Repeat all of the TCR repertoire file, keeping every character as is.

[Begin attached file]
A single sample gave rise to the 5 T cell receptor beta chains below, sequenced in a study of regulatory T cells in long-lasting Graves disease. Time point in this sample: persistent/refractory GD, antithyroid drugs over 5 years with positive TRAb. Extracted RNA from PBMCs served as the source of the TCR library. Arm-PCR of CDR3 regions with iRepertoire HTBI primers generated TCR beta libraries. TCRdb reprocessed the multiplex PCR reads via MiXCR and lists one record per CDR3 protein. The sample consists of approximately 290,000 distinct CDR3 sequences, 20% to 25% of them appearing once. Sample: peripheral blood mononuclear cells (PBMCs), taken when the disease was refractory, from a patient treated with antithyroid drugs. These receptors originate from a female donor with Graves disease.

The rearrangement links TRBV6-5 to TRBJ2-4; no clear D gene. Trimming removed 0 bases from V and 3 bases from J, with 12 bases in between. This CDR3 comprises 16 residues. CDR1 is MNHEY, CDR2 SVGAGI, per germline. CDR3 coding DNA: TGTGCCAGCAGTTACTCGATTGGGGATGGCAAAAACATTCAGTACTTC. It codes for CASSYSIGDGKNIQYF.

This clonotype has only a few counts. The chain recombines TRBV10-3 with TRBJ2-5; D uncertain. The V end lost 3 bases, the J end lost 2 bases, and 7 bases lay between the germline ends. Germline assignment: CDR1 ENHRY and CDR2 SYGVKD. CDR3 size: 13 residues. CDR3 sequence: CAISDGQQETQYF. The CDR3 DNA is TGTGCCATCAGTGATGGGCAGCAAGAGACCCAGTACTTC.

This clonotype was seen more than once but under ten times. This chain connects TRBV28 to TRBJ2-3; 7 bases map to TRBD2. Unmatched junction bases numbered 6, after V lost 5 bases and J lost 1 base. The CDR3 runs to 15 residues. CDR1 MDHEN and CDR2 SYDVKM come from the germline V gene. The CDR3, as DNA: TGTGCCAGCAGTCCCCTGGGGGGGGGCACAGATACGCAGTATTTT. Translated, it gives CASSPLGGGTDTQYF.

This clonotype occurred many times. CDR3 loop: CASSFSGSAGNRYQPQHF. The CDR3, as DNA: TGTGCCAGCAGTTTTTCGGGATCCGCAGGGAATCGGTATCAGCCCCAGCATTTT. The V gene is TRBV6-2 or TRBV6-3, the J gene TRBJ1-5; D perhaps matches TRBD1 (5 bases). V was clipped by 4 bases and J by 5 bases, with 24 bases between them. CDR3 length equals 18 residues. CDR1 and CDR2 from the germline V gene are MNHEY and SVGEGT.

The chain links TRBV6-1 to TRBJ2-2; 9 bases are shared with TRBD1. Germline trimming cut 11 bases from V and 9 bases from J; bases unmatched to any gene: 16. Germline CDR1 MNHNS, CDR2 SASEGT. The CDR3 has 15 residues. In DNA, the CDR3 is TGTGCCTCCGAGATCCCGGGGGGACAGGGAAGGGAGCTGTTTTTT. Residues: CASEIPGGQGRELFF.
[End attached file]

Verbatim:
A single sample gave rise to the 5 T cell receptor beta chains below, sequenced in a study of regulatory T cells in long-lasting Graves disease. Time point in this sample: persistent/refractory GD, antithyroid drugs over 5 years with positive TRAb. Extracted RNA from PBMCs served as the source of the TCR library. Arm-PCR of CDR3 regions with iRepertoire HTBI primers generated TCR beta libraries. TCRdb reprocessed the multiplex PCR reads via MiXCR and lists one record per CDR3 protein. The sample consists of approximately 290,000 distinct CDR3 sequences, 20% to 25% of them appearing once. Sample: peripheral blood mononuclear cells (PBMCs), taken when the disease was refractory, from a patient treated with antithyroid drugs. These receptors originate from a female donor with Graves disease.

The rearrangement links TRBV6-5 to TRBJ2-4; no clear D gene. Trimming removed 0 bases from V and 3 bases from J, with 12 bases in between. This CDR3 comprises 16 residues. CDR1 is MNHEY, CDR2 SVGAGI, per germline. CDR3 coding DNA: TGTGCCAGCAGTTACTCGATTGGGGATGGCAAAAACATTCAGTACTTC. It codes for CASSYSIGDGKNIQYF.

This clonotype has only a few counts. The chain recombines TRBV10-3 with TRBJ2-5; D uncertain. The V end lost 3 bases, the J end lost 2 bases, and 7 bases lay between the germline ends. Germline assignment: CDR1 ENHRY and CDR2 SYGVKD. CDR3 size: 13 residues. CDR3 sequence: CAISDGQQETQYF. The CDR3 DNA is TGTGCCATCAGTGATGGGCAGCAAGAGACCCAGTACTTC.

This clonotype was seen more than once but under ten times. This chain connects TRBV28 to TRBJ2-3; 7 bases map to TRBD2. Unmatched junction bases numbered 6, after V lost 5 bases and J lost 1 base. The CDR3 runs to 15 residues. CDR1 MDHEN and CDR2 SYDVKM come from the germline V gene. The CDR3, as DNA: TGTGCCAGCAGTCCCCTGGGGGGGGGCACAGATACGCAGTATTTT. Translated, it gives CASSPLGGGTDTQYF.

This clonotype occurred many times. CDR3 loop: CASSFSGSAGNRYQPQHF. The CDR3, as DNA: TGTGCCAGCAGTTTTTCGGGATCCGCAGGGAATCGGTATCAGCCCCAGCATTTT. The V gene is TRBV6-2 or TRBV6-3, the J gene TRBJ1-5; D perhaps matches TRBD1 (5 bases). V was clipped by 4 bases and J by 5 bases, with 24 bases between them. CDR3 length equals 18 residues. CDR1 and CDR2 from the germline V gene are MNHEY and SVGEGT.

The chain links TRBV6-1 to TRBJ2-2; 9 bases are shared with TRBD1. Germline trimming cut 11 bases from V and 9 bases from J; bases unmatched to any gene: 16. Germline CDR1 MNHNS, CDR2 SASEGT. The CDR3 has 15 residues. In DNA, the CDR3 is TGTGCCTCCGAGATCCCGGGGGGACAGGGAAGGGAGCTGTTTTTT. Residues: CASEIPGGQGRELFF.